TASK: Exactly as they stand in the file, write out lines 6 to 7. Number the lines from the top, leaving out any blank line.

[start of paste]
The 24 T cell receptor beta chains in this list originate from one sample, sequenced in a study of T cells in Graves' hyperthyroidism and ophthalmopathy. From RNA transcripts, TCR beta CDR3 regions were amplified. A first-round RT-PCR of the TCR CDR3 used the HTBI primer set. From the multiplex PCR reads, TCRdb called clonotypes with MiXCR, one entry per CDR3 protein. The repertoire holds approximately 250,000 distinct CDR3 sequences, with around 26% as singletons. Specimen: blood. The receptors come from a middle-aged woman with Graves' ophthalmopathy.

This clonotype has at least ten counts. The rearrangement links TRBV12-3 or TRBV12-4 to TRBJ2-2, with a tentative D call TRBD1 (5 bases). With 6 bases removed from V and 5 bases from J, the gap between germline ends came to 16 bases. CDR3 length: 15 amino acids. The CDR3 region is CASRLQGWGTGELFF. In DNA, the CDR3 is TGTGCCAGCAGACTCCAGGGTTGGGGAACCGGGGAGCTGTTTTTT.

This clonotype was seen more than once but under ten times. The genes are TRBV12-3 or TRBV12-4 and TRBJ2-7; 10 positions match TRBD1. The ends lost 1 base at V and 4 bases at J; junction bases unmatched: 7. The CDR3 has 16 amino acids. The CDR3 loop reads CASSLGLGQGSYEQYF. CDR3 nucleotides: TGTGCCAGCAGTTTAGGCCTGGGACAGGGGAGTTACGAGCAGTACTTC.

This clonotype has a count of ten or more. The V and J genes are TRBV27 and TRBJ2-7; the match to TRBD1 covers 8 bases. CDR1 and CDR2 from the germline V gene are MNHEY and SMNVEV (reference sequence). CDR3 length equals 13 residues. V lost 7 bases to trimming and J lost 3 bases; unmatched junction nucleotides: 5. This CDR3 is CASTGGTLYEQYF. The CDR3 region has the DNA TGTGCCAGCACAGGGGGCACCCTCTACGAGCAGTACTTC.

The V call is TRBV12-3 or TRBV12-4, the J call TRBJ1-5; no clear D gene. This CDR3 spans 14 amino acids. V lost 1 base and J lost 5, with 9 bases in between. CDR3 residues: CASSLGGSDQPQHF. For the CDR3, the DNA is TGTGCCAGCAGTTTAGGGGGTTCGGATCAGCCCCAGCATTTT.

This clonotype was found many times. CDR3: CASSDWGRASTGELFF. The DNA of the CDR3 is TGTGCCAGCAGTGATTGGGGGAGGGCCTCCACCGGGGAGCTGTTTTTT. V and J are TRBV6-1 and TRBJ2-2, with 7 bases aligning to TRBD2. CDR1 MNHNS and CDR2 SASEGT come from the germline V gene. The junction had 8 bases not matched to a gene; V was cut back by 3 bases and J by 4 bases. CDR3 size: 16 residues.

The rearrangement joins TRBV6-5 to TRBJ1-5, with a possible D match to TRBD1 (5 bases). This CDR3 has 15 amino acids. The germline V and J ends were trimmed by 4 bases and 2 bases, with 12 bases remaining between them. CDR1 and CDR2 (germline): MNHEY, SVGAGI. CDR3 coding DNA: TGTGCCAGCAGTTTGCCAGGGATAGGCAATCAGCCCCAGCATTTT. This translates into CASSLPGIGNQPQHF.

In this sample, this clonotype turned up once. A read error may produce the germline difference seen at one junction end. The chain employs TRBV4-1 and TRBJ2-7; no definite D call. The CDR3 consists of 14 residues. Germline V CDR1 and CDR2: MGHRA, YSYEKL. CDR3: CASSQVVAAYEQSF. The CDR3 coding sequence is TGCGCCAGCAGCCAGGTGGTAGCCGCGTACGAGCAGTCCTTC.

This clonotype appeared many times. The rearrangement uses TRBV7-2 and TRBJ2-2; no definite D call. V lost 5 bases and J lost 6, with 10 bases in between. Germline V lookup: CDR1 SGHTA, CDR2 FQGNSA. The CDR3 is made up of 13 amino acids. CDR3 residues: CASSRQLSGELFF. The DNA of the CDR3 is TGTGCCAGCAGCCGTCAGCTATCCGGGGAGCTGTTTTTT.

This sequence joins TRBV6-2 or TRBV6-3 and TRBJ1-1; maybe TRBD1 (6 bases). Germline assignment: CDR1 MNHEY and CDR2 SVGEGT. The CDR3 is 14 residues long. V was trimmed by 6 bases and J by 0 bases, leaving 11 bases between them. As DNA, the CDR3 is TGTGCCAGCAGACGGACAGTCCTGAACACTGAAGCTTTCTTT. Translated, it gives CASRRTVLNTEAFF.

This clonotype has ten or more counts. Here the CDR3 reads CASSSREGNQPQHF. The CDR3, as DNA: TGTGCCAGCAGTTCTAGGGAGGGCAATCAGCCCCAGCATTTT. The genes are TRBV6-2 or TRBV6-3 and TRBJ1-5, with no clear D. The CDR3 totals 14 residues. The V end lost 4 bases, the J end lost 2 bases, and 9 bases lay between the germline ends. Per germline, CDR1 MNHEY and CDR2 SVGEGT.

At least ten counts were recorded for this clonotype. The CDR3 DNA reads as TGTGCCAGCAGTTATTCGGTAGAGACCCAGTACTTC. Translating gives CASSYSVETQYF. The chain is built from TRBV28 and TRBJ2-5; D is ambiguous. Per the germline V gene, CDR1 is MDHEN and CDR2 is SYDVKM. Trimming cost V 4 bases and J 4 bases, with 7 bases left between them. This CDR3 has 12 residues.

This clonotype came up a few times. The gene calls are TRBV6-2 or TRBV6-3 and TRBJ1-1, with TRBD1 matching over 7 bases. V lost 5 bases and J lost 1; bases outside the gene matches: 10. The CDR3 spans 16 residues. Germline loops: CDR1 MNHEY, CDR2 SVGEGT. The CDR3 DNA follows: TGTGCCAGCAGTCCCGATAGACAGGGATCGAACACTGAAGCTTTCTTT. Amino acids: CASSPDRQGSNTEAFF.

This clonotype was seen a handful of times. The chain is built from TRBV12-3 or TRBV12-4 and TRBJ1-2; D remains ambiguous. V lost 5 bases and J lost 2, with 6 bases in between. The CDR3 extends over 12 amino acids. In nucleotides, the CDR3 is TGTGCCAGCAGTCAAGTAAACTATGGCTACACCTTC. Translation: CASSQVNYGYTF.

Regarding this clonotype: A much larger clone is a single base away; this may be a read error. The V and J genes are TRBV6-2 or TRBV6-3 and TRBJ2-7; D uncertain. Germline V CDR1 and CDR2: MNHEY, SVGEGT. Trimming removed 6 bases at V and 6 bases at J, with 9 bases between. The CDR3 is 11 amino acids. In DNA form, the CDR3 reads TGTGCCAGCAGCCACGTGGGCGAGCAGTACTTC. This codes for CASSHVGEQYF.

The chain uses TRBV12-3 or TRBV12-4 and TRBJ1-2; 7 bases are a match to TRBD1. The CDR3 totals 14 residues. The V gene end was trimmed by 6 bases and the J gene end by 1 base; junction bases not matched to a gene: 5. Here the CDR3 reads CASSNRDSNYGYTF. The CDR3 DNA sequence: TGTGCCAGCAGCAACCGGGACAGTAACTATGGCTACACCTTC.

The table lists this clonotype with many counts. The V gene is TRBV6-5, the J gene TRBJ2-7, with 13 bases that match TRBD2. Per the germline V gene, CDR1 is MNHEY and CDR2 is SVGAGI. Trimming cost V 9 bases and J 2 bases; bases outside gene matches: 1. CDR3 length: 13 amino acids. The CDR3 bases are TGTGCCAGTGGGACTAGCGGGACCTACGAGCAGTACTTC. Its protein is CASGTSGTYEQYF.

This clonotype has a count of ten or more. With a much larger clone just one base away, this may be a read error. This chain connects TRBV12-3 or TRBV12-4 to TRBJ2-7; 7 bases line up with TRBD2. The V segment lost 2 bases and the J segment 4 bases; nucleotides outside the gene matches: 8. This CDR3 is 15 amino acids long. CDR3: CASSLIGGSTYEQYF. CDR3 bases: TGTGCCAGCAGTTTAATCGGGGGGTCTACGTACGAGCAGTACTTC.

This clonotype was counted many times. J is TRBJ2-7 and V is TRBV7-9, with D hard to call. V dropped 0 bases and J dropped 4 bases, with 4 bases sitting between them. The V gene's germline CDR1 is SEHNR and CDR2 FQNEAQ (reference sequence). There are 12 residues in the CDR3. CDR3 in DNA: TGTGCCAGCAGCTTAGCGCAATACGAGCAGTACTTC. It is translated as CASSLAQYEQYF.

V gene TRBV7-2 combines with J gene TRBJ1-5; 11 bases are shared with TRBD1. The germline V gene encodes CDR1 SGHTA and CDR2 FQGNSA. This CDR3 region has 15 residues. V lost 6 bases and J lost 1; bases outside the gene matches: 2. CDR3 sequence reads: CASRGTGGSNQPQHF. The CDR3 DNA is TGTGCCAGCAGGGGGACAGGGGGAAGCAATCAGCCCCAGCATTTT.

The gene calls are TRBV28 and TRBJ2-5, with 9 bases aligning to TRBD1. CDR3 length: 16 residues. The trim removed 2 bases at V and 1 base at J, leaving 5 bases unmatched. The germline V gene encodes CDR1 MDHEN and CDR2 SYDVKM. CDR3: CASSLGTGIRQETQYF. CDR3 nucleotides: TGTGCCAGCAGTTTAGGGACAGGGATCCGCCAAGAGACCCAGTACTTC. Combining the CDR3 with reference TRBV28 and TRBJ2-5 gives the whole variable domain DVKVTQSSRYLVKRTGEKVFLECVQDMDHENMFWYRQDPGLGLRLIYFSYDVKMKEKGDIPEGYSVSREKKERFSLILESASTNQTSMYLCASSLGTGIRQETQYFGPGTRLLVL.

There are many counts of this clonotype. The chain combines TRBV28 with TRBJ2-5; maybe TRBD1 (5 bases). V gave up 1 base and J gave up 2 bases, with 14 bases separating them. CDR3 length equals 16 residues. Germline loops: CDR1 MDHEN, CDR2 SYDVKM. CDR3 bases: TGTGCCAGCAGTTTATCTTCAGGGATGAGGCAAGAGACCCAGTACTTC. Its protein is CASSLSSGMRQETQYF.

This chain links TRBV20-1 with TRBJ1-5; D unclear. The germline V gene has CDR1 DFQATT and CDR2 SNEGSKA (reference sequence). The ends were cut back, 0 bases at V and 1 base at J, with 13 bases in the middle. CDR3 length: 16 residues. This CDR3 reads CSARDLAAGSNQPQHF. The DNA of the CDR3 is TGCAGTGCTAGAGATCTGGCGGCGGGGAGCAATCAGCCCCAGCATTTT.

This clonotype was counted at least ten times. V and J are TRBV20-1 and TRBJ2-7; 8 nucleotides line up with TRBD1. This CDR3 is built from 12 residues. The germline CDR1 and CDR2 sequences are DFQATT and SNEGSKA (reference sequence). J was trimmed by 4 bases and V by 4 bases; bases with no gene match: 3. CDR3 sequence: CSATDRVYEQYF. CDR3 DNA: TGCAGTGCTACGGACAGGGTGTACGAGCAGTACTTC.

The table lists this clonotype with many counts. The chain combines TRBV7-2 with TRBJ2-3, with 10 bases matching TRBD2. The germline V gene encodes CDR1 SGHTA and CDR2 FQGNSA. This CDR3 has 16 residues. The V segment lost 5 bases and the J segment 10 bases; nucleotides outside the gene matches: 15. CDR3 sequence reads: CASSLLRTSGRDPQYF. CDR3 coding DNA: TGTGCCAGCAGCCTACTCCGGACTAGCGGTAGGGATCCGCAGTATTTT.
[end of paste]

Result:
This clonotype was found many times. CDR3: CASSDWGRASTGELFF. The DNA of the CDR3 is TGTGCCAGCAGTGATTGGGGGAGGGCCTCCACCGGGGAGCTGTTTTTT. V and J are TRBV6-1 and TRBJ2-2, with 7 bases aligning to TRBD2. CDR1 MNHNS and CDR2 SASEGT come from the germline V gene. The junction had 8 bases not matched to a gene; V was cut back by 3 bases and J by 4 bases. CDR3 size: 16 residues.

The rearrangement joins TRBV6-5 to TRBJ1-5, with a possible D match to TRBD1 (5 bases). This CDR3 has 15 amino acids. The germline V and J ends were trimmed by 4 bases and 2 bases, with 12 bases remaining between them. CDR1 and CDR2 (germline): MNHEY, SVGAGI. CDR3 coding DNA: TGTGCCAGCAGTTTGCCAGGGATAGGCAATCAGCCCCAGCATTTT. This translates into CASSLPGIGNQPQHF.